The Lenni Lenappe Indians together with the Iroquois were the first known people in the township. Migration to America began around 1700, with Scotch-Irish immigrants settling in the area now known as Weaversville.
The famous "Walking Purchase" occurred in 1737, and alienated the Indians and the white men. Historical monuments are located within the township describing this act as it happened.
But as the German and English settled, built their homes, and began to work the land, relations with the Indians also improved.
Allen Township, as known today, was originally part of Bucks County. Thirty-seven signers, mostly Scotch-Irish, formed a petition to the Court of Quarter Sessions in Newtown, Bucks County, in June 1748, for the creation of a township. The present metes and bounds were established and finally coordinated in 1752 and 1845, respectively. The name is derived from Chief Justice William Allen of Philadelphia who owned the "Allen Tract" of 5000 acres.
During the 1840's, the township and surrounding areas became predominantly occupied by the German settlers who began not only actively tilling the land, but also providing their needed services to the residents. Kreidersville had tailor and shoe shops, machine and woodworking shops, the general store and a post office. A brickyard and a tannery existed in Weaversville. Blacksmiths, gristmills, coach makers, and physicians also were engaged in providing services and products to the township and adjacent areas.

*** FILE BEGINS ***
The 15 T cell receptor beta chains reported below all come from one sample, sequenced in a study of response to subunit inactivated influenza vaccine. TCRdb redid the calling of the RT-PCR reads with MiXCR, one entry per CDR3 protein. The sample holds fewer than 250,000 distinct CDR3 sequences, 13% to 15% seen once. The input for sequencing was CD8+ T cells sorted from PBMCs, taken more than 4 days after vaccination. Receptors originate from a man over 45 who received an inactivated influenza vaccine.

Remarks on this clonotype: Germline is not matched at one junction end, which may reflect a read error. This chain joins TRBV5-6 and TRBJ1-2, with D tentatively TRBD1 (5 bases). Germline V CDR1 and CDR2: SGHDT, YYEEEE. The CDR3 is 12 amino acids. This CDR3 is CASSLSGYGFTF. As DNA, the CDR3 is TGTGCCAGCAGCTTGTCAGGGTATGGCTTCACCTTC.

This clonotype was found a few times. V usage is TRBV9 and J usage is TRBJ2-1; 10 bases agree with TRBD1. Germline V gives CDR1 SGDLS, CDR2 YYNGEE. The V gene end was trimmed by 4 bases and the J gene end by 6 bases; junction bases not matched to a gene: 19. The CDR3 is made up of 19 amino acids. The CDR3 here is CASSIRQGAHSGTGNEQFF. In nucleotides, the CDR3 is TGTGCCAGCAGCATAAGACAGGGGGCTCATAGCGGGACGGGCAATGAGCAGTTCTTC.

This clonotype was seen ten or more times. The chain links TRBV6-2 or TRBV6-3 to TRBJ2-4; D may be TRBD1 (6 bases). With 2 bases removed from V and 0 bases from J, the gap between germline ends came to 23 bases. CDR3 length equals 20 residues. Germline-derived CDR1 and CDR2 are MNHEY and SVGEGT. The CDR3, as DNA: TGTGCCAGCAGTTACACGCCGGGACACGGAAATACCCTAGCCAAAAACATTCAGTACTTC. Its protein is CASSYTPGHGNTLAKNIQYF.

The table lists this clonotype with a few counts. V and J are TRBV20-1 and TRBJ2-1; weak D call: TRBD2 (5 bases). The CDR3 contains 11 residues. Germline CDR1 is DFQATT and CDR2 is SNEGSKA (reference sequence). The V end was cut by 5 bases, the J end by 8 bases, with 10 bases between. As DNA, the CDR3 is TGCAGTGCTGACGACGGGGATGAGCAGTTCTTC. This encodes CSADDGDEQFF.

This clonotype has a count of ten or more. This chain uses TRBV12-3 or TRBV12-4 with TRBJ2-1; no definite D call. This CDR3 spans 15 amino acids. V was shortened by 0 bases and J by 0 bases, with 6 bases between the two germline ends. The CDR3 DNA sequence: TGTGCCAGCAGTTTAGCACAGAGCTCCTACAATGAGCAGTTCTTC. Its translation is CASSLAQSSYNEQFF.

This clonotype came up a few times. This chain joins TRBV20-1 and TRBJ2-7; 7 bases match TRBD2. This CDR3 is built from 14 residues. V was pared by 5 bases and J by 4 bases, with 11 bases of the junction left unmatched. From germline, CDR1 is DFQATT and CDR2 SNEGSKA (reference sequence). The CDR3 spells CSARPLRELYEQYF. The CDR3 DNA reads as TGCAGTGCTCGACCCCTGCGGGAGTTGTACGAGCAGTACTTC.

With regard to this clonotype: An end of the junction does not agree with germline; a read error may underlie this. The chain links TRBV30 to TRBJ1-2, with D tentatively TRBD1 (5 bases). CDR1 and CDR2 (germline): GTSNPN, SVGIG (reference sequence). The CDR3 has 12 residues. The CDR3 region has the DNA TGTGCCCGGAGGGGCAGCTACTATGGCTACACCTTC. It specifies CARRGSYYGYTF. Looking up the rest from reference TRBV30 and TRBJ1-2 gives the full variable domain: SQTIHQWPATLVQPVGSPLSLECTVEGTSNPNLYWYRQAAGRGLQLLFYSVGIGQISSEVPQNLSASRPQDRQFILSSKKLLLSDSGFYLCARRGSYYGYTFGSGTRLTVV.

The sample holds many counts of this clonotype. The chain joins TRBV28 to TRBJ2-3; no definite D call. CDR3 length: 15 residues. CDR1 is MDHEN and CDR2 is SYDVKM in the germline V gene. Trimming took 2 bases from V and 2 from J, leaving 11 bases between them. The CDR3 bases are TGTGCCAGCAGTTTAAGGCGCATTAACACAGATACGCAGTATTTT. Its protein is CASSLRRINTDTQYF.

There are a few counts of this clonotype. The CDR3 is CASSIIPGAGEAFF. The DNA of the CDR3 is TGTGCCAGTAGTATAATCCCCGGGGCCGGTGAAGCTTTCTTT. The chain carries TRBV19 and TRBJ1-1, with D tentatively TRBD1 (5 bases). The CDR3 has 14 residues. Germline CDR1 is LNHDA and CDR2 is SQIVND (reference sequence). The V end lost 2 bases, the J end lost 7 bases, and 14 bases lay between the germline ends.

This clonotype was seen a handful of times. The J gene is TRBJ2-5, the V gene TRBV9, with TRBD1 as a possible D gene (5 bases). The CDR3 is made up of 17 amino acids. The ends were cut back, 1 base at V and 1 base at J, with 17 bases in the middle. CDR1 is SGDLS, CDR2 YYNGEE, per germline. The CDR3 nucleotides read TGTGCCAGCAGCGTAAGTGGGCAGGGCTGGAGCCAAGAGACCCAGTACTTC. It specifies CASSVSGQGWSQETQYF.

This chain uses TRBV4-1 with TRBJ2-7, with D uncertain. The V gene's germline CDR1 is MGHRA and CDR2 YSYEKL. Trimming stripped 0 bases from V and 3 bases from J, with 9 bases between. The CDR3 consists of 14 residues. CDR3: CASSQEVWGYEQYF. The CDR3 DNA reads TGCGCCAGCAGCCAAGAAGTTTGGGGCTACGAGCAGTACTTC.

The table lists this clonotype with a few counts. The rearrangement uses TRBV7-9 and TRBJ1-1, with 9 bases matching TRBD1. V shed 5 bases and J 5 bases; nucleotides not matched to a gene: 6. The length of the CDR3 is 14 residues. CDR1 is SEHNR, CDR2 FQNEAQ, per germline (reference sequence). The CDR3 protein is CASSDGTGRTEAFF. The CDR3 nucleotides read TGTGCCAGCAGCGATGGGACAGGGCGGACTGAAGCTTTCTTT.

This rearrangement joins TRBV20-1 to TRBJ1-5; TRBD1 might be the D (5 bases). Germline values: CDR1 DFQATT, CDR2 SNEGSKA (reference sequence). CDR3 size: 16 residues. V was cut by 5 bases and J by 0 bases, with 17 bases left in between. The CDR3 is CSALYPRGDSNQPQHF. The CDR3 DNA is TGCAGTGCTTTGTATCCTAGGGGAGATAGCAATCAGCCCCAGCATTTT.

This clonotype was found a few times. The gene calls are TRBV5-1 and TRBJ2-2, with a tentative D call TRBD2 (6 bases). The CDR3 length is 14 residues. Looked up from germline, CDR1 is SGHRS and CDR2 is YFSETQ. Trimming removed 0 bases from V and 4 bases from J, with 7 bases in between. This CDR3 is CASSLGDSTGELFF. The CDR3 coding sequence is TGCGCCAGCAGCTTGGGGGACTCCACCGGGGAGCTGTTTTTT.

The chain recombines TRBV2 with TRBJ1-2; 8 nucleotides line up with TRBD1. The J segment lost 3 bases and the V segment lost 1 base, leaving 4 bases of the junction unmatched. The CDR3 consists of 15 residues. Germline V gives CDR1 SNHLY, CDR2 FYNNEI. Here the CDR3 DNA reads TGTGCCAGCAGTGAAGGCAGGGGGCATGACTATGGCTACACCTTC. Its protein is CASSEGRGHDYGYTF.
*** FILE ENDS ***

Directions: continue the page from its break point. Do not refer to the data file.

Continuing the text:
Names of these early settlers such as Leh, Kleppinger, Siegfried, Spengler, Horner, Lichenwalner, Fenstermacher and Bachman are still predominant in the area today.
For more information regarding the history of Northampton County please visit the Sigal Museum (Northampton County Historical & Genealogical Society) at: www.sigalmuseum.org
Also, for local history regarding the cement industry please visit the Atlas Cement Museum located within the Northampton Borough Municipal Building at 1401 Laubach Avenue, Northampton, PA 18067